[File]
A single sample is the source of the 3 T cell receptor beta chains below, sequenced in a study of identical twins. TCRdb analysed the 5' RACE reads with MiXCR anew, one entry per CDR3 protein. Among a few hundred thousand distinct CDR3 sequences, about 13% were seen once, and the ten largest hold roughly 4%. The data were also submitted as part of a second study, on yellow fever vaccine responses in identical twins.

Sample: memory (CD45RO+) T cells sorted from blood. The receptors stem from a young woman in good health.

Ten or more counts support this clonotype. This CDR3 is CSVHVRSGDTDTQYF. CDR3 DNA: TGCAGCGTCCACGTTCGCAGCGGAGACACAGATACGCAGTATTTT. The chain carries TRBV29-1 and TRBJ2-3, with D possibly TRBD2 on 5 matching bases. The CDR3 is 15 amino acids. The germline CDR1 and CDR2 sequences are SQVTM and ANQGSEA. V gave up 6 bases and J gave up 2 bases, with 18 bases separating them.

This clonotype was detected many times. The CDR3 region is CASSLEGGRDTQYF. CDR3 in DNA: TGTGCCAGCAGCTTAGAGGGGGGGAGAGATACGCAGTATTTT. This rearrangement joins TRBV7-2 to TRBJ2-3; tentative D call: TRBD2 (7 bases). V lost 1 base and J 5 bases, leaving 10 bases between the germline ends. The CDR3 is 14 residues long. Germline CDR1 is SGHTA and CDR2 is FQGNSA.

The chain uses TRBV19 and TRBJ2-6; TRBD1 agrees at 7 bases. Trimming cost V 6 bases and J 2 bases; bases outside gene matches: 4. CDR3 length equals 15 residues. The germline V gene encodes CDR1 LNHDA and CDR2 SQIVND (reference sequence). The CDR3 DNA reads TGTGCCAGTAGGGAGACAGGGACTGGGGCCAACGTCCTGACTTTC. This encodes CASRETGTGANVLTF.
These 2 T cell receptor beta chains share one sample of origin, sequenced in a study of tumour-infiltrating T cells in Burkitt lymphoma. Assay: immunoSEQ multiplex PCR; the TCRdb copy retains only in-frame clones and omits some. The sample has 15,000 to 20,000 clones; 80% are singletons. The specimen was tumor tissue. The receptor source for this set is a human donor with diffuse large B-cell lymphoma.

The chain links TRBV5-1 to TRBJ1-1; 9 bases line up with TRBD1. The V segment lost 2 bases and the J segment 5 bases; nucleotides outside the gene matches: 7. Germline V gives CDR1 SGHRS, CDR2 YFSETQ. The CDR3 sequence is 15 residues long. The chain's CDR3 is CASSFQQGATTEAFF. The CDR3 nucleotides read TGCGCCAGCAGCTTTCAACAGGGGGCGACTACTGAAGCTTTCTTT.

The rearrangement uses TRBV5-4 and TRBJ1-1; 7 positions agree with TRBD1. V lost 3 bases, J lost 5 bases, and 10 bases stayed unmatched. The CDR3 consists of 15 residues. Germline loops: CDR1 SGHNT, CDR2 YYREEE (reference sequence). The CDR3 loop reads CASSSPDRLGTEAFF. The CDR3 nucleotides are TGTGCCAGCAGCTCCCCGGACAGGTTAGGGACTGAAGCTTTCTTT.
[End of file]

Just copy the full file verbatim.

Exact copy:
A single sample is the source of the 3 T cell receptor beta chains below, sequenced in a study of identical twins. TCRdb analysed the 5' RACE reads with MiXCR anew, one entry per CDR3 protein. Among a few hundred thousand distinct CDR3 sequences, about 13% were seen once, and the ten largest hold roughly 4%. The data were also submitted as part of a second study, on yellow fever vaccine responses in identical twins.

Sample: memory (CD45RO+) T cells sorted from blood. The receptors stem from a young woman in good health.

Ten or more counts support this clonotype. This CDR3 is CSVHVRSGDTDTQYF. CDR3 DNA: TGCAGCGTCCACGTTCGCAGCGGAGACACAGATACGCAGTATTTT. The chain carries TRBV29-1 and TRBJ2-3, with D possibly TRBD2 on 5 matching bases. The CDR3 is 15 amino acids. The germline CDR1 and CDR2 sequences are SQVTM and ANQGSEA. V gave up 6 bases and J gave up 2 bases, with 18 bases separating them.

This clonotype was detected many times. The CDR3 region is CASSLEGGRDTQYF. CDR3 in DNA: TGTGCCAGCAGCTTAGAGGGGGGGAGAGATACGCAGTATTTT. This rearrangement joins TRBV7-2 to TRBJ2-3; tentative D call: TRBD2 (7 bases). V lost 1 base and J 5 bases, leaving 10 bases between the germline ends. The CDR3 is 14 residues long. Germline CDR1 is SGHTA and CDR2 is FQGNSA.

The chain uses TRBV19 and TRBJ2-6; TRBD1 agrees at 7 bases. Trimming cost V 6 bases and J 2 bases; bases outside gene matches: 4. CDR3 length equals 15 residues. The germline V gene encodes CDR1 LNHDA and CDR2 SQIVND (reference sequence). The CDR3 DNA reads TGTGCCAGTAGGGAGACAGGGACTGGGGCCAACGTCCTGACTTTC. This encodes CASRETGTGANVLTF.
These 2 T cell receptor beta chains share one sample of origin, sequenced in a study of tumour-infiltrating T cells in Burkitt lymphoma. Assay: immunoSEQ multiplex PCR; the TCRdb copy retains only in-frame clones and omits some. The sample has 15,000 to 20,000 clones; 80% are singletons. The specimen was tumor tissue. The receptor source for this set is a human donor with diffuse large B-cell lymphoma.

The chain links TRBV5-1 to TRBJ1-1; 9 bases line up with TRBD1. The V segment lost 2 bases and the J segment 5 bases; nucleotides outside the gene matches: 7. Germline V gives CDR1 SGHRS, CDR2 YFSETQ. The CDR3 sequence is 15 residues long. The chain's CDR3 is CASSFQQGATTEAFF. The CDR3 nucleotides read TGCGCCAGCAGCTTTCAACAGGGGGCGACTACTGAAGCTTTCTTT.

The rearrangement uses TRBV5-4 and TRBJ1-1; 7 positions agree with TRBD1. V lost 3 bases, J lost 5 bases, and 10 bases stayed unmatched. The CDR3 consists of 15 residues. Germline loops: CDR1 SGHNT, CDR2 YYREEE (reference sequence). The CDR3 loop reads CASSSPDRLGTEAFF. The CDR3 nucleotides are TGTGCCAGCAGCTCCCCGGACAGGTTAGGGACTGAAGCTTTCTTT.